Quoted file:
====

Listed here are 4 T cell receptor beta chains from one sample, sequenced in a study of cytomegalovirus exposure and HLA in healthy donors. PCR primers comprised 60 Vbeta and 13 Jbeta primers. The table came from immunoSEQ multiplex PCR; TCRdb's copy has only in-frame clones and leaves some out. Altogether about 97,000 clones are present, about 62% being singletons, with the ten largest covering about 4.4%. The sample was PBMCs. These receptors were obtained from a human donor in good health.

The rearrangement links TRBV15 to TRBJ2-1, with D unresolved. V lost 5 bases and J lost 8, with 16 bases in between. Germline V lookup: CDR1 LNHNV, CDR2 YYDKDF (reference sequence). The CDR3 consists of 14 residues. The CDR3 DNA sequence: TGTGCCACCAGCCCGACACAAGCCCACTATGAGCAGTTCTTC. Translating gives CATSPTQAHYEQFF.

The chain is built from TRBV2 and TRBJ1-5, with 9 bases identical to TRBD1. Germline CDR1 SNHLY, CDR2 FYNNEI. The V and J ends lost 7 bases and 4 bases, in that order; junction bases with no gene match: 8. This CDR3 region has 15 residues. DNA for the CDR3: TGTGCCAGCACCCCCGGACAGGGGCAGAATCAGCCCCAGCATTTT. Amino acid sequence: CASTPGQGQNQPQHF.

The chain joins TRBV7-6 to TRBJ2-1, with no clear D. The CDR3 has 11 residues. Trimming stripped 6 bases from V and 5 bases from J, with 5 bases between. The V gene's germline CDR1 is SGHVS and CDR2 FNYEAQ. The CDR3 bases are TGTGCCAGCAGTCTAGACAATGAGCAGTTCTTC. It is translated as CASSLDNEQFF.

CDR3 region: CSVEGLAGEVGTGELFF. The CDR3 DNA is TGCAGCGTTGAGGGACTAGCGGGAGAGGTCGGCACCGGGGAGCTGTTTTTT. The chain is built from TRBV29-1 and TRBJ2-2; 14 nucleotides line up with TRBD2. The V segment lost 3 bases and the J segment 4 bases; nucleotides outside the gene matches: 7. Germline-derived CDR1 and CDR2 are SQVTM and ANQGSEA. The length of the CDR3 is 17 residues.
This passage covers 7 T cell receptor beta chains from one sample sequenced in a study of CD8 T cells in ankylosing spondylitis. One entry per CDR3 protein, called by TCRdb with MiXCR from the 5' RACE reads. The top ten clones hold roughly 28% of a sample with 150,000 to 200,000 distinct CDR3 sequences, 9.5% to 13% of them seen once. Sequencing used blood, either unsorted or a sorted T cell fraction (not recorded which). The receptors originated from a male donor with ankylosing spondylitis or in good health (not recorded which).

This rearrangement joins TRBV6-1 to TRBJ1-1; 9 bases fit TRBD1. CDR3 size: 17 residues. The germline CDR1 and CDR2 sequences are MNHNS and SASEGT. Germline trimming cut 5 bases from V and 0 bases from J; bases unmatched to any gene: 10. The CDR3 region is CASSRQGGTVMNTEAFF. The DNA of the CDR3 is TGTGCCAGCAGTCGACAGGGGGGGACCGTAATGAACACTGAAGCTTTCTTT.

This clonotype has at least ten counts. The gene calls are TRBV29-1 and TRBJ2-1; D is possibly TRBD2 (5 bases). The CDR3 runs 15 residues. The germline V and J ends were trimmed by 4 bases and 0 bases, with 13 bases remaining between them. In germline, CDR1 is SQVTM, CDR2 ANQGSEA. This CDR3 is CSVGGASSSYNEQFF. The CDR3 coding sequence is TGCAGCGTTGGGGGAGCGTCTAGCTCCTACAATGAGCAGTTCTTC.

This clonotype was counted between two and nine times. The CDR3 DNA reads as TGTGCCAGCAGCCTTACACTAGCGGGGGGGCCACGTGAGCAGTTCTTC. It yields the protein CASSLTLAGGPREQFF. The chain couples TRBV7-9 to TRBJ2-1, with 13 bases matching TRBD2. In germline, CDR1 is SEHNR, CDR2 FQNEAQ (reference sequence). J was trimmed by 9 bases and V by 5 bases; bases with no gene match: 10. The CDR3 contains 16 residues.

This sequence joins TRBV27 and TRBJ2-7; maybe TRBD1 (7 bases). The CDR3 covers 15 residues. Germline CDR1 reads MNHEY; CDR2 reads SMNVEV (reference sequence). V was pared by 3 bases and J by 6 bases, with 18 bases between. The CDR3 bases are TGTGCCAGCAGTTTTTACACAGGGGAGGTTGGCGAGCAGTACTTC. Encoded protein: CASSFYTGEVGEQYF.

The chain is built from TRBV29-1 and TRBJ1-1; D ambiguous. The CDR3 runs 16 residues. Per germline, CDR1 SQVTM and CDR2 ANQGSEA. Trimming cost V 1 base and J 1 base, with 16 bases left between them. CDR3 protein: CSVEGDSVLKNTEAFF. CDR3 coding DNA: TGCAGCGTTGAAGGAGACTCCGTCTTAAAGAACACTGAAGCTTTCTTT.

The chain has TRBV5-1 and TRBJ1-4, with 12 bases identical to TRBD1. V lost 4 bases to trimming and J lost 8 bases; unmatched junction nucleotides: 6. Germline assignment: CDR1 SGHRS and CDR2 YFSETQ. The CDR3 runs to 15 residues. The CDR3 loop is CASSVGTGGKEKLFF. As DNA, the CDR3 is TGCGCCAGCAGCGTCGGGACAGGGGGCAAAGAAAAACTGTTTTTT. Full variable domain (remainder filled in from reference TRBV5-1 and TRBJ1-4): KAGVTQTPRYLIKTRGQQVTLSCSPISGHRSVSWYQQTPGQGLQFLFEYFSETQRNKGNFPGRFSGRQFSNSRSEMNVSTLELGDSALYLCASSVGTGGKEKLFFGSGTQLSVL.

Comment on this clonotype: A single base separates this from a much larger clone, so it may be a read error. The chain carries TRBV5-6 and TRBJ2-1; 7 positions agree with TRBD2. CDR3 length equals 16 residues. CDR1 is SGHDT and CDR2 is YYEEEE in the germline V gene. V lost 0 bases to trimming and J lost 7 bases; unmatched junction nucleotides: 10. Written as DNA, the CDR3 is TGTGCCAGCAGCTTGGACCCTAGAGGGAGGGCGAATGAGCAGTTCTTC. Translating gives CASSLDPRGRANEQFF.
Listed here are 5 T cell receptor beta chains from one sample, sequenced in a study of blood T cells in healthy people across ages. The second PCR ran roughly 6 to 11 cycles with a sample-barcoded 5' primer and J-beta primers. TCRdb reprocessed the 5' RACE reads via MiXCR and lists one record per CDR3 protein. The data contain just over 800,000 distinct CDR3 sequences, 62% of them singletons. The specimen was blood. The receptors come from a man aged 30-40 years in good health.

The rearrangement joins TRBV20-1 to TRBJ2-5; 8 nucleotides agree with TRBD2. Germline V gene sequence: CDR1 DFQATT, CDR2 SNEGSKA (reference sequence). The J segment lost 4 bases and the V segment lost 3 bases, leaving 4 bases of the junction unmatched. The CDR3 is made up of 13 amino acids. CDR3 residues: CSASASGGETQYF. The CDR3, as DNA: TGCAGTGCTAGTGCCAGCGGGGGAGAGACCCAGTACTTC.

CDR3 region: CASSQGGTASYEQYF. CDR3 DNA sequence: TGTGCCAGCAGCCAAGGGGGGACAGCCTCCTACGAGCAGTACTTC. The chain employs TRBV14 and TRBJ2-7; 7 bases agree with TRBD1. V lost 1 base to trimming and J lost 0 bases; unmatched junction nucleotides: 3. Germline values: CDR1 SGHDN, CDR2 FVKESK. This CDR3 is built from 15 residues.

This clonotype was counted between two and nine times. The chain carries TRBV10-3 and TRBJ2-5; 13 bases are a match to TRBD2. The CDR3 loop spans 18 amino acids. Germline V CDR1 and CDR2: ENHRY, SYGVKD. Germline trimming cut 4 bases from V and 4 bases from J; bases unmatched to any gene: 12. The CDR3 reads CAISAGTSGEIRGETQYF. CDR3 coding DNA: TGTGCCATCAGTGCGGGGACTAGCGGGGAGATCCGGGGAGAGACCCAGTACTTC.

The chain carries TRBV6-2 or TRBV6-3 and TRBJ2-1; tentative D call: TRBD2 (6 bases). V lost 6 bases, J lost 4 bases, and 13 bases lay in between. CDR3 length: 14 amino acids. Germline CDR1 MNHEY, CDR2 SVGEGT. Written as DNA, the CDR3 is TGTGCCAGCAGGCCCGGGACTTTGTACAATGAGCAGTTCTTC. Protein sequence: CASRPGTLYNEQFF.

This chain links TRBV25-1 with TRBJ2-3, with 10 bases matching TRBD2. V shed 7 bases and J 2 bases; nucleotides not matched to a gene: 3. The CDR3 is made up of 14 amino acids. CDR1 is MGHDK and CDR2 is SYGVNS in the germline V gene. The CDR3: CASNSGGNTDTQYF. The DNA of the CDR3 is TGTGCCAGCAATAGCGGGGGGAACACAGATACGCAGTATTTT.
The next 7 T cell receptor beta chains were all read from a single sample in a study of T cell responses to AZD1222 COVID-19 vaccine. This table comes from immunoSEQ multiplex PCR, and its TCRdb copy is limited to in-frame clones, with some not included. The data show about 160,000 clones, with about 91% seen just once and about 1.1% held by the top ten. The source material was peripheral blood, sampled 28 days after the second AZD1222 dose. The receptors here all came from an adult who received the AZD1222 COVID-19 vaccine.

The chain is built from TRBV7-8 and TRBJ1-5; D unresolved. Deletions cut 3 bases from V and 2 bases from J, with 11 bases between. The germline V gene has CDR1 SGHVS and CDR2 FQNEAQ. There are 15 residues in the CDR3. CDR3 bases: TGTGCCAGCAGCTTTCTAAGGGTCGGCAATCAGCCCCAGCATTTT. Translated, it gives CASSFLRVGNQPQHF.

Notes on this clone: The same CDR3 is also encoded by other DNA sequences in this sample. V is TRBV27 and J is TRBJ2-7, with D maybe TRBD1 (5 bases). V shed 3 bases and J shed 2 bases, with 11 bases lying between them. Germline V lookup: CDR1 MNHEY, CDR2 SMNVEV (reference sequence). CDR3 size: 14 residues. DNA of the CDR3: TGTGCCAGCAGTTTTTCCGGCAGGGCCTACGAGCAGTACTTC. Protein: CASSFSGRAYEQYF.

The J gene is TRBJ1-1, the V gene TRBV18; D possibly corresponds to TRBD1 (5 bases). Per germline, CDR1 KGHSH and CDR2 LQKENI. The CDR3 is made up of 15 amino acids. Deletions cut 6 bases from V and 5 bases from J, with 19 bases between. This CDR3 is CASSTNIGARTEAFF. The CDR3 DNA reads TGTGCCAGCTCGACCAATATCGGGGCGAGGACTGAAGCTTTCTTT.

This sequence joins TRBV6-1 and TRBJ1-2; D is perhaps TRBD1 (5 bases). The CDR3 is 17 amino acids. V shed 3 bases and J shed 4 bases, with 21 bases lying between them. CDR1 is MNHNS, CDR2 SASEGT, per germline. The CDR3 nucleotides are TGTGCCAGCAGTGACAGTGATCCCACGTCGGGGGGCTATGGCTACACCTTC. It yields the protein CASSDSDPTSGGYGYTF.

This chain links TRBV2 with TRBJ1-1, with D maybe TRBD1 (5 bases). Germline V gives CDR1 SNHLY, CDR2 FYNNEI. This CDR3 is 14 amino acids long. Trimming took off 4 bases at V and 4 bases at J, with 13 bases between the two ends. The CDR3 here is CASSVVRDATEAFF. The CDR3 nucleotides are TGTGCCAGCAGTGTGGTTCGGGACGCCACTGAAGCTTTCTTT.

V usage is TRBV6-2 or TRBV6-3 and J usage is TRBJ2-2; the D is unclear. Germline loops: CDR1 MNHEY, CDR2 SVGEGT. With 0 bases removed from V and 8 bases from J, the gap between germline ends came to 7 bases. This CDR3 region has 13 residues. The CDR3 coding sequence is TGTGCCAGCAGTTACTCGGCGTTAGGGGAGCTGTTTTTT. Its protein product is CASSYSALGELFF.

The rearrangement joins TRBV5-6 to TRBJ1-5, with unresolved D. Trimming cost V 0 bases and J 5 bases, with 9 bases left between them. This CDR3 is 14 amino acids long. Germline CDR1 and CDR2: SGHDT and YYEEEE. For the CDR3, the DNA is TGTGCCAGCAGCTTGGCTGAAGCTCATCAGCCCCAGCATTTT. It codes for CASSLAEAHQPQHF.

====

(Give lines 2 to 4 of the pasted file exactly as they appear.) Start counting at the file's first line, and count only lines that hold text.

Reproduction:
The rearrangement links TRBV15 to TRBJ2-1, with D unresolved. V lost 5 bases and J lost 8, with 16 bases in between. Germline V lookup: CDR1 LNHNV, CDR2 YYDKDF (reference sequence). The CDR3 consists of 14 residues. The CDR3 DNA sequence: TGTGCCACCAGCCCGACACAAGCCCACTATGAGCAGTTCTTC. Translating gives CATSPTQAHYEQFF.

The chain is built from TRBV2 and TRBJ1-5, with 9 bases identical to TRBD1. Germline CDR1 SNHLY, CDR2 FYNNEI. The V and J ends lost 7 bases and 4 bases, in that order; junction bases with no gene match: 8. This CDR3 region has 15 residues. DNA for the CDR3: TGTGCCAGCACCCCCGGACAGGGGCAGAATCAGCCCCAGCATTTT. Amino acid sequence: CASTPGQGQNQPQHF.

The chain joins TRBV7-6 to TRBJ2-1, with no clear D. The CDR3 has 11 residues. Trimming stripped 6 bases from V and 5 bases from J, with 5 bases between. The V gene's germline CDR1 is SGHVS and CDR2 FNYEAQ. The CDR3 bases are TGTGCCAGCAGTCTAGACAATGAGCAGTTCTTC. It is translated as CASSLDNEQFF.